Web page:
We started changing a few cards, adding Archangel Avacyn that worked great with Nantuko Husk and Catacomb Sifter, as you can transform it the turn after you cast it. The more we looked into the deck, the more we felt the Ally part of the deck was unnecessary and that a package of good stuff in Abzan colors would just work better. This is what we ended up with:
The deck works as a Company decks with a few tricks in its sleeves.
In the first version of the deck, we had Beastcaller Savant, which helped to drain with Kalastria Healer and cast Archangel Avacyn (an Ally). Unfortunately, we couldn't cast Collected Company with it. When we took out the Ally package, we replaced them with Deathcap Cultivators, that can fuel a turn-3 Collected Company and fix your mana a bit. Delirium rarely comes up, but sometimes it does.
Sylvan Advocate is by far the best two-drop a green deck can have. It blocks in the first few turns and becomes a huge threat in the later game. Its ability to pump your creature-lands also works great in this deck.
There are options with two-drops for the deck, not all of them are viable. Since the deck is a little mana-hungry, we wanted something that helped us get to 4-5 mana without having to play another mana creature such as Leaf Gilder. Elvish Visionary works as an early blocker, provides you with an extra card when you play it or when you hit it with a Collected Company, and combos in the late game when you can blink it with Eldrazi Displacer. There's also a case for Duskwatch Recruiter at the two-drop slot that we didn't have too much faith in.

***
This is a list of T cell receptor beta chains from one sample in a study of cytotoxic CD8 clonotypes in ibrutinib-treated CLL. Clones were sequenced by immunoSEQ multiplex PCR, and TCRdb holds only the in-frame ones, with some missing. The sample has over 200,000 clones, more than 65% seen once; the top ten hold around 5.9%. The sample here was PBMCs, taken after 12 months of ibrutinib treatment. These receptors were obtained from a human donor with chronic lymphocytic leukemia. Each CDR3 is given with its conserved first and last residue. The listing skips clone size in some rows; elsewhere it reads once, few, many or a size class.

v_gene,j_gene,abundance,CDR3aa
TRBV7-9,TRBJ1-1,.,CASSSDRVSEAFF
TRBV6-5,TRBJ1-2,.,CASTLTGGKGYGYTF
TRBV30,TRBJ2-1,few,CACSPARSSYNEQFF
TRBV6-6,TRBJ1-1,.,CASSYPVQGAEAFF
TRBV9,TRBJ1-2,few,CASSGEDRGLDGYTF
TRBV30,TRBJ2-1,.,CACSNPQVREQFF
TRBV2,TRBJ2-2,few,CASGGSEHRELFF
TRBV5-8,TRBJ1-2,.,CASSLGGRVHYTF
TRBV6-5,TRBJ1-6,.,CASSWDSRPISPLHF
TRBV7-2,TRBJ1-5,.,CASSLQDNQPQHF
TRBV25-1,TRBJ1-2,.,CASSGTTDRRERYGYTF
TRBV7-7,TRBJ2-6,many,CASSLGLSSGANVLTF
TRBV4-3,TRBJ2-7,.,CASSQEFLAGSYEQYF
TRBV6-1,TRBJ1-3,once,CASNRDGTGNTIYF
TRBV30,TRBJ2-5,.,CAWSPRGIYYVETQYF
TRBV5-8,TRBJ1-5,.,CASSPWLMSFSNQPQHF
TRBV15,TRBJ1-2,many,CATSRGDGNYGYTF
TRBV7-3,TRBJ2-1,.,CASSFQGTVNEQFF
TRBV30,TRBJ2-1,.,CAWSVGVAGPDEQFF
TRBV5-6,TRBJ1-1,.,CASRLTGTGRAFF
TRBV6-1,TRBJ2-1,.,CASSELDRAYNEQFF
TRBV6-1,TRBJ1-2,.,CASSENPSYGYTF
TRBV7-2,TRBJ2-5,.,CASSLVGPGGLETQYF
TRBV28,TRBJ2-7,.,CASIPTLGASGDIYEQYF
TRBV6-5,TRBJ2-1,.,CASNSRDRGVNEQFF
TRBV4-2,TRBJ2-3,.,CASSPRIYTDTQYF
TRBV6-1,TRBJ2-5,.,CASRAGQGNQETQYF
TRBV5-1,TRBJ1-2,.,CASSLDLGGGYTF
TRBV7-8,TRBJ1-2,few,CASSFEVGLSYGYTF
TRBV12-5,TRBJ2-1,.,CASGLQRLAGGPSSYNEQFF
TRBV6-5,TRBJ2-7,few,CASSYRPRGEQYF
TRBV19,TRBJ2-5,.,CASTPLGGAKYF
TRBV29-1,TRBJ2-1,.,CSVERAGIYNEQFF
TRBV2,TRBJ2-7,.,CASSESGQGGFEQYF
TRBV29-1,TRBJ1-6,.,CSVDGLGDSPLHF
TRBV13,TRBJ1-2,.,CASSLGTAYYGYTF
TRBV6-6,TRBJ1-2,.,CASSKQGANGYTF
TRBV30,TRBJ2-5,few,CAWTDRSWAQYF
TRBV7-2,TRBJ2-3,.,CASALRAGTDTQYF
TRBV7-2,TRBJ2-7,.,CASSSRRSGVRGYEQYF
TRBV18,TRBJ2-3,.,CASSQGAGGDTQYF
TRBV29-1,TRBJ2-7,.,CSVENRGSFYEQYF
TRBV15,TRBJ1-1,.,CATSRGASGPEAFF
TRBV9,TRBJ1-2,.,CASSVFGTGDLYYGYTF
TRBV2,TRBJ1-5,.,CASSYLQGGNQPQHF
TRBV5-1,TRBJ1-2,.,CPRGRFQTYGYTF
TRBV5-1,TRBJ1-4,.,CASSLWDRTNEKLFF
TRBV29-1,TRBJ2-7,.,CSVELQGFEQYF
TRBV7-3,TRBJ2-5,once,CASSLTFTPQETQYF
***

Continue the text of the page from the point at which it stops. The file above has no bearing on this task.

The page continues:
In an Abzan manabase, Matter Reshaper is easy to cast. Four Caves of Koilos, four Llanowar Wastes, and a couple of colorless lands do the trick. It fits the whole strategy of the deck by blocking and providing some card advantage along the way. It's a great way to recover from a slow start, and along with Nantuko Husk, you can get a surprise pump for the Zombie Insect. It's even better if you hit a Catacomb Sifter and get two creatures in the process.
Nissa, Vastwood Seer is one of the best three-drops in the format. It's hard to not play at least one in a green deck running Collected Company. It's a legend, so we're only running one.
1 Ayli, Eternal Pilgrim
4 Catacomb Sifter
2 Nantuko Husk
While these creatures have different abilities, they serve one purpose: a sacrifice outlet to transform Archangel Avacyn.